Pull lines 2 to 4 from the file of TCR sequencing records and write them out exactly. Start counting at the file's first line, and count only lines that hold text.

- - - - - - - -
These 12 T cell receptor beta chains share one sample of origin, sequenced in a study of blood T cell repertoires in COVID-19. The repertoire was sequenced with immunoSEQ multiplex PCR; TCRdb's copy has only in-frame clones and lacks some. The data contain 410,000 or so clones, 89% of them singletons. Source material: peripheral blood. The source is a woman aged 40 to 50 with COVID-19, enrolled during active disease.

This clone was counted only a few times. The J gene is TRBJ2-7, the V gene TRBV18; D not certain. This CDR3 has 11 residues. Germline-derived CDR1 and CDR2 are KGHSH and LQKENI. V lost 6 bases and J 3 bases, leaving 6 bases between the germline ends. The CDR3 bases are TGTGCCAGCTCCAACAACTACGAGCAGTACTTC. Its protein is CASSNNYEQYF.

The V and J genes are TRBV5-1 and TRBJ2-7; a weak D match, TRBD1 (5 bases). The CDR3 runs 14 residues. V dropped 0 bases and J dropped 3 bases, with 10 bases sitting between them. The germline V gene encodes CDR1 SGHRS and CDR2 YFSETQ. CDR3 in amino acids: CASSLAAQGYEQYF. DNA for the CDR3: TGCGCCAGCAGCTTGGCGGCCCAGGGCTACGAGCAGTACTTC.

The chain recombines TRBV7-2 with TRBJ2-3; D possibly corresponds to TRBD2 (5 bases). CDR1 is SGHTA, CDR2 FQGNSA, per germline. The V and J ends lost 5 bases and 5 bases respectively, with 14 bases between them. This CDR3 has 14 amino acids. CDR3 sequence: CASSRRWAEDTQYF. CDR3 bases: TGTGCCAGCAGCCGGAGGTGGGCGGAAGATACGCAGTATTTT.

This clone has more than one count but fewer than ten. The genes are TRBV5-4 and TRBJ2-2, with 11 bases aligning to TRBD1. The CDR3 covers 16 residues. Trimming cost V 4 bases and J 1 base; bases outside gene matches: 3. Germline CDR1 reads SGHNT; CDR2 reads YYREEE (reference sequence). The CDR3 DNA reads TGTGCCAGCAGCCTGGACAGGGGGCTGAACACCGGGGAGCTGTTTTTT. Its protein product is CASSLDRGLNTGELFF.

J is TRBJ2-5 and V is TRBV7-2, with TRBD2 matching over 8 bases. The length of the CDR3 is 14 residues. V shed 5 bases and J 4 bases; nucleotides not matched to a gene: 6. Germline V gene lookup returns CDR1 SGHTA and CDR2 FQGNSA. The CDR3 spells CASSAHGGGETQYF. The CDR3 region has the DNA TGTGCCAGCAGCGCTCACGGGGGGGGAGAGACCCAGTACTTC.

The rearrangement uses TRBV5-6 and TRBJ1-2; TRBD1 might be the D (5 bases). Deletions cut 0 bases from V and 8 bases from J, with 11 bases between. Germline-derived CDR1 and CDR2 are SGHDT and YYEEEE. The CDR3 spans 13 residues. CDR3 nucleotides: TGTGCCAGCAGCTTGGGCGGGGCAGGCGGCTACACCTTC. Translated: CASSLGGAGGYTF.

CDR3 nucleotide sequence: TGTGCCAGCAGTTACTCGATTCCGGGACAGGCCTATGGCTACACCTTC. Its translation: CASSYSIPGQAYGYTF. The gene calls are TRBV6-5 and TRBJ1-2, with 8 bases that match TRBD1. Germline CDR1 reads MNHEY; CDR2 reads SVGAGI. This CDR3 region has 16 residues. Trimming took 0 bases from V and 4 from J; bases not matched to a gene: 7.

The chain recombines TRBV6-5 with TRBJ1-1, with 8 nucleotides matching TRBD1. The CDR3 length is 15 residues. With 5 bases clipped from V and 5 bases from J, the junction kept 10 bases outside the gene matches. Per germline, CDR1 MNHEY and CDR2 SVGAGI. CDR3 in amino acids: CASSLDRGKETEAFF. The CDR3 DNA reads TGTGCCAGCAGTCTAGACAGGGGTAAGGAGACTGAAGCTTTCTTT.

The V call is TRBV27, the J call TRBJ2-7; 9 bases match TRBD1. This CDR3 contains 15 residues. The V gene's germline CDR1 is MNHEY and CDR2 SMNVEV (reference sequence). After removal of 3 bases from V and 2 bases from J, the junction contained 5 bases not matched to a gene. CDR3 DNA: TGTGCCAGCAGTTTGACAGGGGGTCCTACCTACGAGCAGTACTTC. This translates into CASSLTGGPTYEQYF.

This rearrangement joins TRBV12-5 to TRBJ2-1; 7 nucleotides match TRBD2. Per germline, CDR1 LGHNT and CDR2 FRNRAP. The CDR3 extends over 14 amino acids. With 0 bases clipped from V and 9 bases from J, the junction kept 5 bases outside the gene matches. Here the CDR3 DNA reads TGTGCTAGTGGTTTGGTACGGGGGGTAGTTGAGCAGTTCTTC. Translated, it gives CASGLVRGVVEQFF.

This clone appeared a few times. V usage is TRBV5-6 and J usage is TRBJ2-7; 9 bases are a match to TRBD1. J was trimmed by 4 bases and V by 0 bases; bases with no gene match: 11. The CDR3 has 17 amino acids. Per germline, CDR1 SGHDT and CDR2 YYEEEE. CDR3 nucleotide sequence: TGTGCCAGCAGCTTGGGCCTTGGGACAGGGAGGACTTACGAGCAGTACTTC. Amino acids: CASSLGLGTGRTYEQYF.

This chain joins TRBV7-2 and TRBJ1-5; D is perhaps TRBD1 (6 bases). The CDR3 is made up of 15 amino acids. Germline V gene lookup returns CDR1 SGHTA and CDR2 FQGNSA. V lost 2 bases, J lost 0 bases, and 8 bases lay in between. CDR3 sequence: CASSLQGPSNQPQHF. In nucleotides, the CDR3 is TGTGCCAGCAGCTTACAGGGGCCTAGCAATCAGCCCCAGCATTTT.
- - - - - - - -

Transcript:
This clone was counted only a few times. The J gene is TRBJ2-7, the V gene TRBV18; D not certain. This CDR3 has 11 residues. Germline-derived CDR1 and CDR2 are KGHSH and LQKENI. V lost 6 bases and J 3 bases, leaving 6 bases between the germline ends. The CDR3 bases are TGTGCCAGCTCCAACAACTACGAGCAGTACTTC. Its protein is CASSNNYEQYF.

The V and J genes are TRBV5-1 and TRBJ2-7; a weak D match, TRBD1 (5 bases). The CDR3 runs 14 residues. V dropped 0 bases and J dropped 3 bases, with 10 bases sitting between them. The germline V gene encodes CDR1 SGHRS and CDR2 YFSETQ. CDR3 in amino acids: CASSLAAQGYEQYF. DNA for the CDR3: TGCGCCAGCAGCTTGGCGGCCCAGGGCTACGAGCAGTACTTC.

The chain recombines TRBV7-2 with TRBJ2-3; D possibly corresponds to TRBD2 (5 bases). CDR1 is SGHTA, CDR2 FQGNSA, per germline. The V and J ends lost 5 bases and 5 bases respectively, with 14 bases between them. This CDR3 has 14 amino acids. CDR3 sequence: CASSRRWAEDTQYF. CDR3 bases: TGTGCCAGCAGCCGGAGGTGGGCGGAAGATACGCAGTATTTT.